Nonlinear Response of Summertime Synoptic-Scale Disturbance Intensity over the Tropical Western North Pacific to ENSO Amplitude

Qinlu Gu aSchool of Earth Sciences, Zhejiang University, Hangzhou, China

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Renguang Wu aSchool of Earth Sciences, Zhejiang University, Hangzhou, China
bSouthern Marine Science and Engineering Guangdong Laboratory (Zhuhai), Zhuhai, China

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Sang-Wook Yeh cDepartment of Marine Science and Convergent Engineering, Hanyang University, ERICA, Ansan, South Korea

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Abstract

El Niño–Southern Oscillation (ENSO) exhibits nonlinearity in its amplitude and impacts. This study investigates the dependence of summertime synoptic-scale disturbance (SSD) intensity over the tropical western North Pacific (TWNP) on the ENSO amplitude. A tendency of nonlinearity exists in the observed response of the TWNP SSD intensity to the amplitude of tropical central-eastern Pacific (CEP) sea surface temperature (SST) anomalies in boreal summer. Numerical experiments are conducted with an atmospheric general circulation model with linearly varying tropical CEP SST anomalies imposed to illustrate the nonlinearity exclusively induced by changes in the ENSO amplitude. A linear increase in the amplitude of El Niño–like SST anomalies results in a nonlinear enhancement of SSD intensity over the TWNP, manifested as the increase in SSD intensity at a rate larger than expected by linear response with an eastward shift. This is attributed to the nonlinear intensification of anomalous ascent over the TWNP induced by tropical convection response to positive tropical CEP SST anomalies and the nonlinear effect of anomalous convection on the synoptic-scale activity. In contrast, as La Niña–like SST anomalies increase linearly, the SSD intensity over the TWNP decreases at a rate slower than expected from a linear response and even reaches saturation with little longitudinal shift. Due to the thermodynamic control on the occurrence of deep convection in the tropics, enhanced negative SST anomalies do not induce additional changes in anomalous descent over the tropical CEP. Thus, the TWNP SSD intensity no longer decreases with further increase in tropical CEP cold SST anomalies.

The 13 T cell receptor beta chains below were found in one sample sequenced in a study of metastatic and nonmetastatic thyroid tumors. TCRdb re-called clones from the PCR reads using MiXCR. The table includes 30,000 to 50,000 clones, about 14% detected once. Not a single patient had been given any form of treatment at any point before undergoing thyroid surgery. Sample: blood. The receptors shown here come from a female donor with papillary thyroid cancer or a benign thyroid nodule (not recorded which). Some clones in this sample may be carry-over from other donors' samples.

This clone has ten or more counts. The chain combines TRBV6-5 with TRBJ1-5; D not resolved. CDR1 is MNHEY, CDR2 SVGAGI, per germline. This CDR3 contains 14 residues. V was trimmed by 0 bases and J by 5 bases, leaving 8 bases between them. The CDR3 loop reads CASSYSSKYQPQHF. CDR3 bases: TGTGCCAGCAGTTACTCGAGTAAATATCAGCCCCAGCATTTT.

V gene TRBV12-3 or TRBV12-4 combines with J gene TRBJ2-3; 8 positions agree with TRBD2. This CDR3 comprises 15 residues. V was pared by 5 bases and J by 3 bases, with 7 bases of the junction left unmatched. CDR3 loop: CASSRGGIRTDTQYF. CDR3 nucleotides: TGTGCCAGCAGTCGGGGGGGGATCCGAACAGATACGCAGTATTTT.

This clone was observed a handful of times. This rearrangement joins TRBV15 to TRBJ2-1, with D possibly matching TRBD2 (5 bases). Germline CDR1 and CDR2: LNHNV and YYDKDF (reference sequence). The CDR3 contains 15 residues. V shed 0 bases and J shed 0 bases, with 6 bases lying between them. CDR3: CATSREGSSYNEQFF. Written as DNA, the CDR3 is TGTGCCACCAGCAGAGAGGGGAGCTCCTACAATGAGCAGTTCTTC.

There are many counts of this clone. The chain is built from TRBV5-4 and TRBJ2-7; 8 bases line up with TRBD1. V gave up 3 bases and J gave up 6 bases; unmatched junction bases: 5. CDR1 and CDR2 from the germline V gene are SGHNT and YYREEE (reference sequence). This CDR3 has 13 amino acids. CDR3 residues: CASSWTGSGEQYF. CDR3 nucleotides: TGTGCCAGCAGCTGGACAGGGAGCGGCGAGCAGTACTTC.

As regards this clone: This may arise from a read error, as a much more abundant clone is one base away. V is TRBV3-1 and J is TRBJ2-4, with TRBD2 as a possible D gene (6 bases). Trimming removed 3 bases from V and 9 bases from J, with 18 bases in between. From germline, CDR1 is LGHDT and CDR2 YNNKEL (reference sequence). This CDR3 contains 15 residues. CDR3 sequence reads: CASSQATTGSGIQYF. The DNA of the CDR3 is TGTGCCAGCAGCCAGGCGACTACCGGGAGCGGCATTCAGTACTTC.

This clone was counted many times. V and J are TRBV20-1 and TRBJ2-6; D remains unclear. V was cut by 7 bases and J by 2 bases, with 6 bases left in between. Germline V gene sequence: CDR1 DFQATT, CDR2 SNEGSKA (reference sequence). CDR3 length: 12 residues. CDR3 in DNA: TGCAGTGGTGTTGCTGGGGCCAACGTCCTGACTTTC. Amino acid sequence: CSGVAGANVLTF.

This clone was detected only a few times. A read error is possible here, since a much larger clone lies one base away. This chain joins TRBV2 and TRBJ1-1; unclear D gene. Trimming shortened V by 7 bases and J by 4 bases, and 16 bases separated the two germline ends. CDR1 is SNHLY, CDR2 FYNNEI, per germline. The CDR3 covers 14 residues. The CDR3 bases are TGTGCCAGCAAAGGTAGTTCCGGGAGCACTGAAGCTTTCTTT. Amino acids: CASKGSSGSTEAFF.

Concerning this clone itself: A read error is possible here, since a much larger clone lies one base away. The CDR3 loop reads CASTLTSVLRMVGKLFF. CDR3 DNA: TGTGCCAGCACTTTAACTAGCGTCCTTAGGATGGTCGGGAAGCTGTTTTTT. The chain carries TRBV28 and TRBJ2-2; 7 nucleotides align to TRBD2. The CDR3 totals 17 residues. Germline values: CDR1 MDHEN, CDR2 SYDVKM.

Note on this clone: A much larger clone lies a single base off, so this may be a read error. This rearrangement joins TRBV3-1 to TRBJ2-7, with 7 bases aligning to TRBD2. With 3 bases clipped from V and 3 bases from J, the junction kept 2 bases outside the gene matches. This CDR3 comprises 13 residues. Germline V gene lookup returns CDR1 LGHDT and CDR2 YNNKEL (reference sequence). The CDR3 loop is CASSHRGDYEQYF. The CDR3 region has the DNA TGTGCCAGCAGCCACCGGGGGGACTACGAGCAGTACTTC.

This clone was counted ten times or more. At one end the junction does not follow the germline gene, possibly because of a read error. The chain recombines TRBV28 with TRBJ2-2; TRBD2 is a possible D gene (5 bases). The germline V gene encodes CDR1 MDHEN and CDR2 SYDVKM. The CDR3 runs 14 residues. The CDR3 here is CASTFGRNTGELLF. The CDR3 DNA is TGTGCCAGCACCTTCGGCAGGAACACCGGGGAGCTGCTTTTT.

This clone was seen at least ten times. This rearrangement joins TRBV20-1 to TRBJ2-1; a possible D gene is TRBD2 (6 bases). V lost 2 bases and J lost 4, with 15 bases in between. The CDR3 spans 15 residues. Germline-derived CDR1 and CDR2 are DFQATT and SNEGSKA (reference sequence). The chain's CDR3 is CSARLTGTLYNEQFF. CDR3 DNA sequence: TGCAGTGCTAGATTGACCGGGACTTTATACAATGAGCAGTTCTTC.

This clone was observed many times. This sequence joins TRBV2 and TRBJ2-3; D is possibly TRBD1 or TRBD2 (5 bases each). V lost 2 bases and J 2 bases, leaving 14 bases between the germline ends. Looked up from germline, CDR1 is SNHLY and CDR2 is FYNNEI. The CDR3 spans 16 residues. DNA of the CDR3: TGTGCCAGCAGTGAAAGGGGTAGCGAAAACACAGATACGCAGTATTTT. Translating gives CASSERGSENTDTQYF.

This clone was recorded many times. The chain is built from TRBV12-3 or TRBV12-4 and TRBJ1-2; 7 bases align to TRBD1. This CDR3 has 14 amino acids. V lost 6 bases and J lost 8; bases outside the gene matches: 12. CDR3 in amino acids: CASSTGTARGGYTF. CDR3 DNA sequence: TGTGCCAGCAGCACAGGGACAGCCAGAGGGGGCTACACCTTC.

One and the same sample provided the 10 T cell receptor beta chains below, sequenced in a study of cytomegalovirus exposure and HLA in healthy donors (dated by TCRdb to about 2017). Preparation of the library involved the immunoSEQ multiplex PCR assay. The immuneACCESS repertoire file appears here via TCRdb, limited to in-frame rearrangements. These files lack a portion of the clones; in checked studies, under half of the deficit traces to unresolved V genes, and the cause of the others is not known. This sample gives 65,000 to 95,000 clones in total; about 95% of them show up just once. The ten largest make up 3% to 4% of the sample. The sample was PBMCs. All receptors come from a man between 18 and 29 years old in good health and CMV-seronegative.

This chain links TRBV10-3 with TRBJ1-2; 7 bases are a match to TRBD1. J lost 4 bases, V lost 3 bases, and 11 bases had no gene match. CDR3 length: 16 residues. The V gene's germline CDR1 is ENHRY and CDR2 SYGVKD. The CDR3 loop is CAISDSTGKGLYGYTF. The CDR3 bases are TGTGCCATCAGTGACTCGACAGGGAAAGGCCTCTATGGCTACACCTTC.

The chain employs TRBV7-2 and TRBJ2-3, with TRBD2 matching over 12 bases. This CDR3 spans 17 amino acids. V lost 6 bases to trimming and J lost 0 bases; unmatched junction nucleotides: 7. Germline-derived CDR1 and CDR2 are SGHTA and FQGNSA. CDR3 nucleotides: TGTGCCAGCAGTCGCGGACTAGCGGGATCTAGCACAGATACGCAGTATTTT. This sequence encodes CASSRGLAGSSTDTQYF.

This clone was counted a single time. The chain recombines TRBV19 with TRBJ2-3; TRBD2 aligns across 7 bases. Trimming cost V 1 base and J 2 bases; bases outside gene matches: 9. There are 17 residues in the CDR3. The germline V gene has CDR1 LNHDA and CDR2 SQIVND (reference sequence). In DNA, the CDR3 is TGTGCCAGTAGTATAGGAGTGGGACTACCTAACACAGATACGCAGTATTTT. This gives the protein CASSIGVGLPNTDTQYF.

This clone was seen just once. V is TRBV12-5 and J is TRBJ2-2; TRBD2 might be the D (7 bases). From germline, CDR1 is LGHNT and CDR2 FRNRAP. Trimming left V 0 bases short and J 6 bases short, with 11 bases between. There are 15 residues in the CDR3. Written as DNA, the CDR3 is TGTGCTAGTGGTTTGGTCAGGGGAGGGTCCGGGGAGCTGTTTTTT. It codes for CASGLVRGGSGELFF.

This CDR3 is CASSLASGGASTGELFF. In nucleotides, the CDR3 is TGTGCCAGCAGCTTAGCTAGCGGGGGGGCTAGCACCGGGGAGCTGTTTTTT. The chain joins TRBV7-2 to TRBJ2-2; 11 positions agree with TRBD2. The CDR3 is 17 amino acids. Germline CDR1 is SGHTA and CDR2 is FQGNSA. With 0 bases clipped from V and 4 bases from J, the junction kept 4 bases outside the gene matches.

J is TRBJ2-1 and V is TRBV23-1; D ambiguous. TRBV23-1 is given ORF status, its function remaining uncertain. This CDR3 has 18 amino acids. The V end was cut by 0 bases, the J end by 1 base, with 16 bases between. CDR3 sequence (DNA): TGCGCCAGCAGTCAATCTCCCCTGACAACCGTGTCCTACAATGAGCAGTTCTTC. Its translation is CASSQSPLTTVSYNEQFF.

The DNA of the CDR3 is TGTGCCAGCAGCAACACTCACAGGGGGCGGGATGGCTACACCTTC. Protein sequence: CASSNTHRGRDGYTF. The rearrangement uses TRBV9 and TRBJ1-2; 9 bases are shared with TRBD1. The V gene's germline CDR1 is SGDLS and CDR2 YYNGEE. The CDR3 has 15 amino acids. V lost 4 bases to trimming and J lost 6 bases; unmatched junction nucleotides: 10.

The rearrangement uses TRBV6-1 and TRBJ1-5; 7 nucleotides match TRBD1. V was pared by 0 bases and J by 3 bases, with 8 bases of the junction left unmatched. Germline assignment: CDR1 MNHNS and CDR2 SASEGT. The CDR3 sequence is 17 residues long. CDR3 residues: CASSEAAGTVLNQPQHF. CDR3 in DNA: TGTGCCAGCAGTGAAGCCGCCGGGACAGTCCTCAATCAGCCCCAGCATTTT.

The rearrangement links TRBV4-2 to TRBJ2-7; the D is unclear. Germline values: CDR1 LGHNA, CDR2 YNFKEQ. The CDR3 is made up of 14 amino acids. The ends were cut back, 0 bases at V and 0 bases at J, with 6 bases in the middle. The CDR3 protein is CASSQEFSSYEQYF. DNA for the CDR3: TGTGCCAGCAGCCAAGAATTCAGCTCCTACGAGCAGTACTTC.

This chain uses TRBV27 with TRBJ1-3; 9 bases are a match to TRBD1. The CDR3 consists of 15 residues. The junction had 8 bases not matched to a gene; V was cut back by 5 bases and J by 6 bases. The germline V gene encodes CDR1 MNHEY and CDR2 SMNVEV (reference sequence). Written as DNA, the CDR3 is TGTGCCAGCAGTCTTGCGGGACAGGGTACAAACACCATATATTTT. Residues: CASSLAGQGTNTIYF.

Significance Statement

Synoptic-scale disturbances (SSDs) over the tropical western North Pacific (TWNP) play an important role in weather and climate over East and Southeast Asia. Impacts of those SSDs are contingent on their intensity. El Niño–Southern Oscillation (ENSO) has substantial impacts on weather and climate worldwide, including the SSDs over the TWNP. ENSO displays a diversity in amplitude, spatial pattern, and temporal evolution. The present study investigates the response of the TWNP SSD intensity to varying ENSO amplitude during boreal summer and reveals a distinctive nonlinear response of the TWNP SSD intensity to the amplitude of El Niño and La Niña, which has important implication for understanding the impacts of ENSO on climate over the TWNP and Asia.